It’s a kick right in the nostalgia feels. Alfa Romeo will return to the British Touring Car Championship with Handy Motorsport for 2018. The tidy Guiletta, which will be fitted with a TOCA engine in its first year with room to bring in its own engine for 2019, will be driven by Rob Austin and mark a return after over a decade’s absence for the Italian Manufacturer.
The tidy Guiletta, which will be fitted with a TOCA engine in its first year with room to bring in its own engine for 2019, will be driven by Rob Austin and mark a return after over a decade’s absence for the Italian Manufacturer.
— Official Dunlop BTCC (@DunlopBTCC) September 6, 2017
The Alfa Romeo has won the title twice in the BTCC. At the hands of Andy Rouse in 1983 and later in 1994 with Gabriele Tarquini. Handy Motorsport team principal Simon Belcher is clearly happy to have the deal finalised.
“It has been a long project to bring Alfa Romeo back to the BTCC, with many people working on this exciting development for some time – it’s incredible to have brought everything to fruition and an honour to be running the Alfa Romeo marque.
Alfa Romeo is a passionate brand, steeped in heritage, and we have already started building our first bodyshell. Not only is this huge for Handy Motorsport, and fantastic for Alfa to have the latest Giulietta represented on the BTCC grid, it’s also massive for the BTCC as a whole.”
– Simon Belcher
— Handy Motorsport (@HandyMotorsport) August 27, 2017
Whilst it won’t be an official Manufacturer entry, the UK Alfa Romeo dealerships dotted around the UK have pledged their support to the project, that has been in the making for a few years. The Handy Motorsport Guiletta will content the championship proper, and the independents trophy.
Alfa Romeo Model BTCC Timeline
GTV-6 – Andy Rouse wins the 1983 British Saloon Car Championship after Steve Soper and Pete Lovet, who were above Rouse in the standings, are disqualified from the Championship due to a technical infringement regarding their Rover Vitnesse, handing Rouse and his Alfa the title 6 months after the season had concluded.
Andy Rouse, Industrial Control Services Ltd, Alfa Romeo Alfetta GTV/6, 1983 British Saloon Car Champion. pic.twitter.com/U2SGitgNVs
— Kenny's F1 1950-2017 (@Kenneth01742214) December 2, 2016
155TS – The Italian Marquee enters the BTCC in 1994 as a fully fledged works team, equipped with Tarquini and Simoni, the team would topple BMW’s title defence, even Joachim Winkelhock unable to match the 155TS with Tarquini at the wheel. The Italian driver came flying out of the blocks, winning the opening five races and consistently finishing in the top two during the season. Alain Menu in the Laguna and Paul Radisich in the Mondeo were the only other drivers to exceed 200 points, but couldn’t quite match the consistency of Tarquini.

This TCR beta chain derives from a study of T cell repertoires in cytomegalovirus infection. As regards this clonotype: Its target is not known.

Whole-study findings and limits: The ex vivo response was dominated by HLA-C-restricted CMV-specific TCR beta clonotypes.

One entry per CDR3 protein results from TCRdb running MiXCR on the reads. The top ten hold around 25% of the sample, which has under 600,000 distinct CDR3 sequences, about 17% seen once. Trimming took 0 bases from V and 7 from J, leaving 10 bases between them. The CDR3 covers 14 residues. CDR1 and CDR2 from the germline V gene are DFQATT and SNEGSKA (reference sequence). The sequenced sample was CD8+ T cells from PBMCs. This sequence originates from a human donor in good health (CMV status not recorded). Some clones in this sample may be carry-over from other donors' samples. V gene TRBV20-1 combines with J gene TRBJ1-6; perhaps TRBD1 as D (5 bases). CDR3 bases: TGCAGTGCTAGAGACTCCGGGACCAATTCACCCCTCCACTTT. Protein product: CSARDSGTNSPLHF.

The car would compete once again in 1995, but without an aerodynamic advantage that was enjoyed the previous year, and Tarquini only making cameos, the competition caught up and John Cleland eventually won the title in his Vauxhall Cavelier. Alfa Romeo were winless and didn’t even score a podium, the manufacturer withdrew from the sport.
— BTCC Images 🏁 (@btccimages) December 18, 2016
156 – The most regular Alfa Romeo model to feature in the BTCC, it featured in 1998, and then between the years 2000-2004 and then once again between 2006-2007. It didn’t win in the hands of various independent entries but was a regular in the BTCC.
147 – A nippy hatchback that did pretty well in the 2001 season, picking up a handful of top six finishes and even a 3rd place finish at Oulton Park courtesy of Tim Harvey, who seemed more than happy to remind everyone. This was the last time an Alfa Romeo was on the podium in the BTCC.
— TIM HARVEY (@timharvey7) August 31, 2017
The real question heading towards this new dawn for Alfa Romeo in the BTCC has to be, can Rob Austin transform into Roberto Austini and emulate Gabriele Tarquini?